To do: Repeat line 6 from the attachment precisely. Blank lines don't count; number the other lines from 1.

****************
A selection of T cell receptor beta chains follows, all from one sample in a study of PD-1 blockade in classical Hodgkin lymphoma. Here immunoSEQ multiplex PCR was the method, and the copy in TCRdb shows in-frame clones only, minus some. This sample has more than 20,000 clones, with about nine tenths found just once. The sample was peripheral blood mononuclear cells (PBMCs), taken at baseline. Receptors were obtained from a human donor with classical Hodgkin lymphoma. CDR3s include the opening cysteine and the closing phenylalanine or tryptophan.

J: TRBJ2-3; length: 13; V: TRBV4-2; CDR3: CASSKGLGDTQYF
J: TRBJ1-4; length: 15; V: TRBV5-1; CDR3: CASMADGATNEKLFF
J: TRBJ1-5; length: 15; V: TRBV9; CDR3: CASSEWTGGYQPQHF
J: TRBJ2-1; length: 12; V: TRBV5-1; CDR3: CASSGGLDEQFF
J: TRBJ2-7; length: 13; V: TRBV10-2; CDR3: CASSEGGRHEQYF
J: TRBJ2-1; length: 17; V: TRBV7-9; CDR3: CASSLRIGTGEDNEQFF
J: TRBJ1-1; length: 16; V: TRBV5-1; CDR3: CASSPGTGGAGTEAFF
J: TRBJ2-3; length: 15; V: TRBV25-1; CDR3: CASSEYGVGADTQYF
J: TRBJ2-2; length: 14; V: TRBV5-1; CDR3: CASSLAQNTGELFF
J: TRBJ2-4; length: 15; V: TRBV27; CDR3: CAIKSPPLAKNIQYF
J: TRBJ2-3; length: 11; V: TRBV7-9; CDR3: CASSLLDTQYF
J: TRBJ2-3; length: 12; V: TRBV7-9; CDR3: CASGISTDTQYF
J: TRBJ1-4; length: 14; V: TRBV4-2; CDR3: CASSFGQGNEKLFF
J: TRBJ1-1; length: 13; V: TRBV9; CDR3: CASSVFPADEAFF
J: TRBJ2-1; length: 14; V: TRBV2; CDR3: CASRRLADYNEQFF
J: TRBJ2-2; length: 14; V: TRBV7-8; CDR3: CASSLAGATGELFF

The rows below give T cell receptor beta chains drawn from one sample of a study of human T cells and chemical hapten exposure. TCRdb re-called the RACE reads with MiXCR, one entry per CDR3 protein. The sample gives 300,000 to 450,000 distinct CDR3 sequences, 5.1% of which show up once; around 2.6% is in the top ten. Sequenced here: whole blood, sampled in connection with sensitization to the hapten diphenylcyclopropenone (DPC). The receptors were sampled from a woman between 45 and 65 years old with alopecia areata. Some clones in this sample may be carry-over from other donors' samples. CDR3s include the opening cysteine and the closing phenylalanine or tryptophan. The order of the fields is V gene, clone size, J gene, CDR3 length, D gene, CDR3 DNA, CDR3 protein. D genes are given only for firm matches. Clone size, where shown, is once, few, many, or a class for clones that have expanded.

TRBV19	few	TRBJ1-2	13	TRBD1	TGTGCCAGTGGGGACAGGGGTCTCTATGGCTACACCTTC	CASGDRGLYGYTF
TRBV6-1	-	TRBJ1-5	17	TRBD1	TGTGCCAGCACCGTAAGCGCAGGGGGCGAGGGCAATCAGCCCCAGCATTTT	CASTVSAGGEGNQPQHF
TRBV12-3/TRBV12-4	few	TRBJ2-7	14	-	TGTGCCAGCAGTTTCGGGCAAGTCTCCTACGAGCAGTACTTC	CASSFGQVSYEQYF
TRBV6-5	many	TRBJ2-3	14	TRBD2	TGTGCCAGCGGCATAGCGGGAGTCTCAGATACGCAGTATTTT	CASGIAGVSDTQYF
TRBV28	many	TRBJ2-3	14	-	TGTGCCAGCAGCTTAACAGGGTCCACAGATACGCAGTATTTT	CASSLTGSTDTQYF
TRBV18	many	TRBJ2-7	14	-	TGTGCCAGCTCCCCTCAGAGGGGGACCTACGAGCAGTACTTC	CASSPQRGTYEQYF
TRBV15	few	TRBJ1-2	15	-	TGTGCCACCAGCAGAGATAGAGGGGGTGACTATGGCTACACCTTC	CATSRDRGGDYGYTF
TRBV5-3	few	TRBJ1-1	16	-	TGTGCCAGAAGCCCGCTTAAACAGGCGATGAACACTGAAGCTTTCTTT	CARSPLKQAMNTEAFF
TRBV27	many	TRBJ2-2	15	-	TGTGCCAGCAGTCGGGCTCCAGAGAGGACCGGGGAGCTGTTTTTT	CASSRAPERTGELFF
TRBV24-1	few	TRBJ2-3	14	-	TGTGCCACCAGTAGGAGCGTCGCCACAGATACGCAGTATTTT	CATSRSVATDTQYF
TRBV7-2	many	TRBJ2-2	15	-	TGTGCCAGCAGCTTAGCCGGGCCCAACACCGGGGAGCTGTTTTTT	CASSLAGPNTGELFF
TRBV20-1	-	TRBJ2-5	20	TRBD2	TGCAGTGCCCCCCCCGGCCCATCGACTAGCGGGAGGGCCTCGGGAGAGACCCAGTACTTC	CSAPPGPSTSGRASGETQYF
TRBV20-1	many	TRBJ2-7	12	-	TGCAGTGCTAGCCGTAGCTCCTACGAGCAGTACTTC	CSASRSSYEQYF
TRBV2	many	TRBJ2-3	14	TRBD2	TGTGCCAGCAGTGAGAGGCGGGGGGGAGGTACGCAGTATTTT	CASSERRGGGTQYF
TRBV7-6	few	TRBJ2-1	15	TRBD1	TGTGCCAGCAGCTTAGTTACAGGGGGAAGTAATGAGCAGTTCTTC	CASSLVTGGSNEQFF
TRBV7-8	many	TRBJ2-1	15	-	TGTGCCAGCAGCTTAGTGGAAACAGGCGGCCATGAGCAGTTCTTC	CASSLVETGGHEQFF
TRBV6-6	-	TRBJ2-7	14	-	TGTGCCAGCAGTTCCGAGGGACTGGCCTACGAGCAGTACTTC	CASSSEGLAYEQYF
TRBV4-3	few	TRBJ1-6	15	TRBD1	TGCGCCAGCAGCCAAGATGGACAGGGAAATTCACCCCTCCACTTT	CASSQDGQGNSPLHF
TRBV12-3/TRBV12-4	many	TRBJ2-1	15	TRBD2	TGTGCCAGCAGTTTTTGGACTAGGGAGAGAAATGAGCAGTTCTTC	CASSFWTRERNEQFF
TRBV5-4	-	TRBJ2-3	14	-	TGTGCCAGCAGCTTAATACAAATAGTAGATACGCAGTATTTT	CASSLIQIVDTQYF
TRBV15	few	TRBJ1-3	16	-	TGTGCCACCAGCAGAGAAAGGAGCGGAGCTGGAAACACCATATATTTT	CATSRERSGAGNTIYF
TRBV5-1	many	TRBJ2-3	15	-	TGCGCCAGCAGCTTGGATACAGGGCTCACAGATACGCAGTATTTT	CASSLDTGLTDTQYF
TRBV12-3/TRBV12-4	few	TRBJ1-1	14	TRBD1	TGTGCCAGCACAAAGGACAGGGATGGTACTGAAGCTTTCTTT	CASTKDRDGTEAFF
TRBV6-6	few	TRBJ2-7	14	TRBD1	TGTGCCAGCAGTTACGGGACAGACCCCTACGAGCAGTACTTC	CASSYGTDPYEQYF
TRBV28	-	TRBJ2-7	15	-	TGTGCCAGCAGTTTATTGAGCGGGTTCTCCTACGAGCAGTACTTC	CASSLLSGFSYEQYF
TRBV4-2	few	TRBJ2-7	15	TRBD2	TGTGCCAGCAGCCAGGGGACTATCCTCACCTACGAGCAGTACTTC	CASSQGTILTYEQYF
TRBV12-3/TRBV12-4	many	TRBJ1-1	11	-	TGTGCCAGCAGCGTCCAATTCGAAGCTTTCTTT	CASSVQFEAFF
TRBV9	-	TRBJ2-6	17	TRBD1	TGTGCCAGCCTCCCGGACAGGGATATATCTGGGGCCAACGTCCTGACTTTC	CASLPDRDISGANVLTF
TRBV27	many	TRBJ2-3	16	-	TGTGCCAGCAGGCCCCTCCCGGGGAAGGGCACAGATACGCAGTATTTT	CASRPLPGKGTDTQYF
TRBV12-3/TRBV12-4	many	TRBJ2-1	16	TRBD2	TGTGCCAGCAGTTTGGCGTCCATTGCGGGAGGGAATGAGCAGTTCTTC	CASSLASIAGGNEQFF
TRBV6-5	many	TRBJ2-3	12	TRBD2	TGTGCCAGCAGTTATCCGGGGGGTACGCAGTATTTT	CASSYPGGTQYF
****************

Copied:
J: TRBJ2-7; length: 13; V: TRBV10-2; CDR3: CASSEGGRHEQYF